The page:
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Undergraduate Student-Faculty Research Program

For over 100 years, research has been a cornerstone of the Pace University educational experience and the growth of the institution over time. Pace houses a world-renowned and accomplished faculty who bring their wealth of knowledge and expertise to our students. The Undergraduate Student-Faculty Research Program, now in its third year, is intended to showcase not only the great research by our faculty, but also by our diverse undergraduate student body. The projects selected this year are from a wide range of academic fields and will be showcased at the end of the 2013-2014 academic year. Indeed we look forward to the results of this year’s research as they help us better understand the world around us.

  • Stephen J. Friedman - President
  • Uday P. Sukhatme, Ph.D. - Provost and Executive Vice President for Academic Affairs
  • Dr. Sue Maxam - Assistant Vice President for Undergraduate Education

About the Program

Now in its third year, the Undergraduate Student-Faculty Research Program allows faculty and undergraduate students with similar interests to work together on a research project throughout the academic year. A small stipend is granted to each pair, and an end-of-year showcase on each campus recognizes all research initiatives through formal presentations and poster sessions. Two overall winning pairs are awarded funding towards national conference expenses.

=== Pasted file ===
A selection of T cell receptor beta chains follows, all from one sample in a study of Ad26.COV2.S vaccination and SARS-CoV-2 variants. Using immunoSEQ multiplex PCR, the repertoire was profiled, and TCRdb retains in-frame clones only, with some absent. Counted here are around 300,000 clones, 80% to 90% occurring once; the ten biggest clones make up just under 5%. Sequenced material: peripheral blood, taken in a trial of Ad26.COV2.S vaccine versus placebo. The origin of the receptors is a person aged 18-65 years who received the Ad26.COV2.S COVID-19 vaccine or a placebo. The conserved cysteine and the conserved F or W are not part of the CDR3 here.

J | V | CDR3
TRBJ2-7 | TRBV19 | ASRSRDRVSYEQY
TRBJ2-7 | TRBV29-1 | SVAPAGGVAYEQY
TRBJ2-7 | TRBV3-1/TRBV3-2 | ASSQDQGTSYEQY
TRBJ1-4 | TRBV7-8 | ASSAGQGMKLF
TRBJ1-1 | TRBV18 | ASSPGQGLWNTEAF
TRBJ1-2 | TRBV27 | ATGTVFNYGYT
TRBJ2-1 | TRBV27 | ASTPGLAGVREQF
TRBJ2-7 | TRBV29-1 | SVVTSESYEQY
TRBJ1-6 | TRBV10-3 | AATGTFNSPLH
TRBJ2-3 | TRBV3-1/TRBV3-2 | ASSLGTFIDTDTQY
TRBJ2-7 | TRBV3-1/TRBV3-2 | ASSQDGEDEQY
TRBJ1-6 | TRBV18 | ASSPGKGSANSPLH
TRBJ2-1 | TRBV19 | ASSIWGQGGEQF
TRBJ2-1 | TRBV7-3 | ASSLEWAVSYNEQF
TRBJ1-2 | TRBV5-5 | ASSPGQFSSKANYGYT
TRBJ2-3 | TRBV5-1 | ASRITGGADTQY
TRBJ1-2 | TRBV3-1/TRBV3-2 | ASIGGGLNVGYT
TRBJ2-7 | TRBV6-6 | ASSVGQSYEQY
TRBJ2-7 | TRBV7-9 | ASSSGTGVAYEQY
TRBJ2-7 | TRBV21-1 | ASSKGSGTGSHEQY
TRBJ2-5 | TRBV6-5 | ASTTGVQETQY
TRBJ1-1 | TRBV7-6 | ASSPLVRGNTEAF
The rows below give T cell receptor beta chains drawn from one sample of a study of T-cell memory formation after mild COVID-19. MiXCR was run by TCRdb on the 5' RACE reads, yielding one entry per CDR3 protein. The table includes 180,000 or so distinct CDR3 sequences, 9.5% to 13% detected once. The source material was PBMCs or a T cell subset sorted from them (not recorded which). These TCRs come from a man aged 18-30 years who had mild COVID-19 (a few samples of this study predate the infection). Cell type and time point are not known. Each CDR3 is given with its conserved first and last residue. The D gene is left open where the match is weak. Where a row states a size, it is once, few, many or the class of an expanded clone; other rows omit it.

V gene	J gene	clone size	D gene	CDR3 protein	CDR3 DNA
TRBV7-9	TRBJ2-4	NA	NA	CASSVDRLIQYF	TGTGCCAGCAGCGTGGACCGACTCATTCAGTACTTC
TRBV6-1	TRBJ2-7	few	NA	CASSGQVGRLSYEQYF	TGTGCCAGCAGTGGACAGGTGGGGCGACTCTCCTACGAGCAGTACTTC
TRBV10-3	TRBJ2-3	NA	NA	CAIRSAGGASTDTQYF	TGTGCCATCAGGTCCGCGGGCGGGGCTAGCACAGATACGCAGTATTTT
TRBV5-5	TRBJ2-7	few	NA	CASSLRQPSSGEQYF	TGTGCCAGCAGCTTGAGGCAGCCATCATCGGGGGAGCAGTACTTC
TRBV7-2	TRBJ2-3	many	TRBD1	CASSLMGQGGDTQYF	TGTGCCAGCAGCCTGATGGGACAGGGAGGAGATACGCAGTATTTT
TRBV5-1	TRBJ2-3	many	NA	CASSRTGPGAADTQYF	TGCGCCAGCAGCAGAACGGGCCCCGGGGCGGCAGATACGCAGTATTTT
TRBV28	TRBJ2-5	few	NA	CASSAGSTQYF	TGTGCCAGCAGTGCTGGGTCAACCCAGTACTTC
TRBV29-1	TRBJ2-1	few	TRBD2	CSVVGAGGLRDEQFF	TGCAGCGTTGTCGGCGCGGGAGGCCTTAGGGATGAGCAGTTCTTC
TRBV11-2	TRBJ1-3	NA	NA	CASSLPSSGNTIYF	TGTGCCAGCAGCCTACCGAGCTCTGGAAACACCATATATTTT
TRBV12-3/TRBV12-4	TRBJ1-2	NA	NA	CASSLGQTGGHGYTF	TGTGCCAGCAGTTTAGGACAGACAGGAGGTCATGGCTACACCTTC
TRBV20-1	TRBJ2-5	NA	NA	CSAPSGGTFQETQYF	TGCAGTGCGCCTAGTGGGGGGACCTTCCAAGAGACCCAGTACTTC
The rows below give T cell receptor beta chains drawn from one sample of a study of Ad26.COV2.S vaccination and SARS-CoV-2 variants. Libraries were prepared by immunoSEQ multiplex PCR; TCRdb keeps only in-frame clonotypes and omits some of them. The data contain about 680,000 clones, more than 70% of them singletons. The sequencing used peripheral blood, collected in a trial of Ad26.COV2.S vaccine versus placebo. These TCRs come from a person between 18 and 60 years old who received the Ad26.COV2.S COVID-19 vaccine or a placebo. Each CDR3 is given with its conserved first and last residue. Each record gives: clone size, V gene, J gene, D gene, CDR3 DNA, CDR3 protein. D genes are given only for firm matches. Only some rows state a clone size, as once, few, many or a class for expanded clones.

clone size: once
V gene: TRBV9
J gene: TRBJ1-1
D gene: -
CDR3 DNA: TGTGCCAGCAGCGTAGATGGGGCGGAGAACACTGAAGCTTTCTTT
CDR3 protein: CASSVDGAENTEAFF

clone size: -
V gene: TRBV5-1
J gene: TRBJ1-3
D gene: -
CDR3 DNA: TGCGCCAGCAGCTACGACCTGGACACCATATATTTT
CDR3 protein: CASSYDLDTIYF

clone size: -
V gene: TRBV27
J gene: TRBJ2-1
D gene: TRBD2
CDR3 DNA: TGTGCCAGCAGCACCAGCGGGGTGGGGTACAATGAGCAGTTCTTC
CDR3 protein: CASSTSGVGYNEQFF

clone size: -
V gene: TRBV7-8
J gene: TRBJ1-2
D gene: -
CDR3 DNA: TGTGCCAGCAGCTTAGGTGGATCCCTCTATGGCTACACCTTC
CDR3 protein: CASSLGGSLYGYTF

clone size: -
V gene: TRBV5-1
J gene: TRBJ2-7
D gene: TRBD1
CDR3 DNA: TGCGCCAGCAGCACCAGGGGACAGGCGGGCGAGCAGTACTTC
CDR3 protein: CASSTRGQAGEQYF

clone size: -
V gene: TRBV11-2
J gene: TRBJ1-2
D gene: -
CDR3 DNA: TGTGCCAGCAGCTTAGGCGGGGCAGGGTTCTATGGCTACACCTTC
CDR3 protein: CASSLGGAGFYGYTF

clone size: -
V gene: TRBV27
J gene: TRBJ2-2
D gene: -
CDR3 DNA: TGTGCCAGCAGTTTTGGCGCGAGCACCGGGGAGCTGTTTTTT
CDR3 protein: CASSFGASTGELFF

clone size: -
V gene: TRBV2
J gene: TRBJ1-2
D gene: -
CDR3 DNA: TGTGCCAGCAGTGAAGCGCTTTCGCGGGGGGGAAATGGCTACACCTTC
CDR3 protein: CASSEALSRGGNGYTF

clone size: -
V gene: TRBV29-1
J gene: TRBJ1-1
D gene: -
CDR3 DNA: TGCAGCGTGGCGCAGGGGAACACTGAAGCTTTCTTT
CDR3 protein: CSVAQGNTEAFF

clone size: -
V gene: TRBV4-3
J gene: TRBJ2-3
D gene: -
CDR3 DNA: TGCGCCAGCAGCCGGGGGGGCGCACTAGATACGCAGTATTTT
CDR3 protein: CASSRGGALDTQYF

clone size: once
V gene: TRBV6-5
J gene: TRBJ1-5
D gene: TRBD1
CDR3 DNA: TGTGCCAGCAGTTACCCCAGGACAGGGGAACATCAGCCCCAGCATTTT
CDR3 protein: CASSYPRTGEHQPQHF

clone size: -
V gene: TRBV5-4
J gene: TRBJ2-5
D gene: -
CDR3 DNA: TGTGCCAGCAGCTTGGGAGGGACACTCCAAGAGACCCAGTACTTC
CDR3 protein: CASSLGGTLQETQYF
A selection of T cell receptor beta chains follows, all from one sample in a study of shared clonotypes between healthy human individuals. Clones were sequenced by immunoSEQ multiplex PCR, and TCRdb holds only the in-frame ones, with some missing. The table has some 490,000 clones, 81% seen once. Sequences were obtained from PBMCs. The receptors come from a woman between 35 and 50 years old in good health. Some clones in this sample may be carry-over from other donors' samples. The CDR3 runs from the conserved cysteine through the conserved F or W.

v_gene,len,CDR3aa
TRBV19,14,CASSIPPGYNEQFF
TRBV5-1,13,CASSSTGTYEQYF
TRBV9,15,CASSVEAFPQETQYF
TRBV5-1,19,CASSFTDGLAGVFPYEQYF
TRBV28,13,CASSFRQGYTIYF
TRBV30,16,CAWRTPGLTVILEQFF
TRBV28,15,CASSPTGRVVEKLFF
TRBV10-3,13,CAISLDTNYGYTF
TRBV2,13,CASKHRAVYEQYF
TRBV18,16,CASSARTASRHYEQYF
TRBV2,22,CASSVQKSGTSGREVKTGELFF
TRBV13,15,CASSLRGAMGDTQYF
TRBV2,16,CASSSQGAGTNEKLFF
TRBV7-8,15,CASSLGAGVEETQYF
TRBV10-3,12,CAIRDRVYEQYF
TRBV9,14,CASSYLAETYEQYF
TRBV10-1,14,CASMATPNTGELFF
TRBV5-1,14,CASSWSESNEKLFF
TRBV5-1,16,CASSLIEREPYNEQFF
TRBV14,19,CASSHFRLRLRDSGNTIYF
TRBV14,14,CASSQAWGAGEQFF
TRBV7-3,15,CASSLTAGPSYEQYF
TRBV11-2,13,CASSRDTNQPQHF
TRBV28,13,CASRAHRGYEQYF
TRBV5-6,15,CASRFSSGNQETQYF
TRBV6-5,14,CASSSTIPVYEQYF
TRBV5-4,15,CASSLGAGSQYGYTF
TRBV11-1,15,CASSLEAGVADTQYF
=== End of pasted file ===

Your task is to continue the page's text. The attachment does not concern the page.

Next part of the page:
This year (2013-2014) the program has expanded to 30 student-faculty pairs with many diverse topics. Research projects range from the creative (Gaming as Literature: Assessing the Literary Value of Modern Digital Storytelling) to the arts (Tibetan Arts, Identity, and Political Activism in New York City) to environmental studies (Riverman: Portrait of an American Icon and Rising Waters: Implications and Actions). There are also studies on biology (Interaction between a tumor suppressor and a pro-apoptosis protein in breast cancer. What is the significance?), economics (The Effectiveness of the No Child Left Behind Act on Low Income Minority Students), mathematics (Graphs with Applications) and even a study on student engagement (Voluntourism or Poverty Voyeurism? an examination of short-term volunteering).

This "Pulse" article about the 2013/2014 showcase winners helps illuminate the way the program works:



For more information, contact Dr. Sue Maxam, Assistant Vice President for Undergraduate Education at (914) 773-3849 or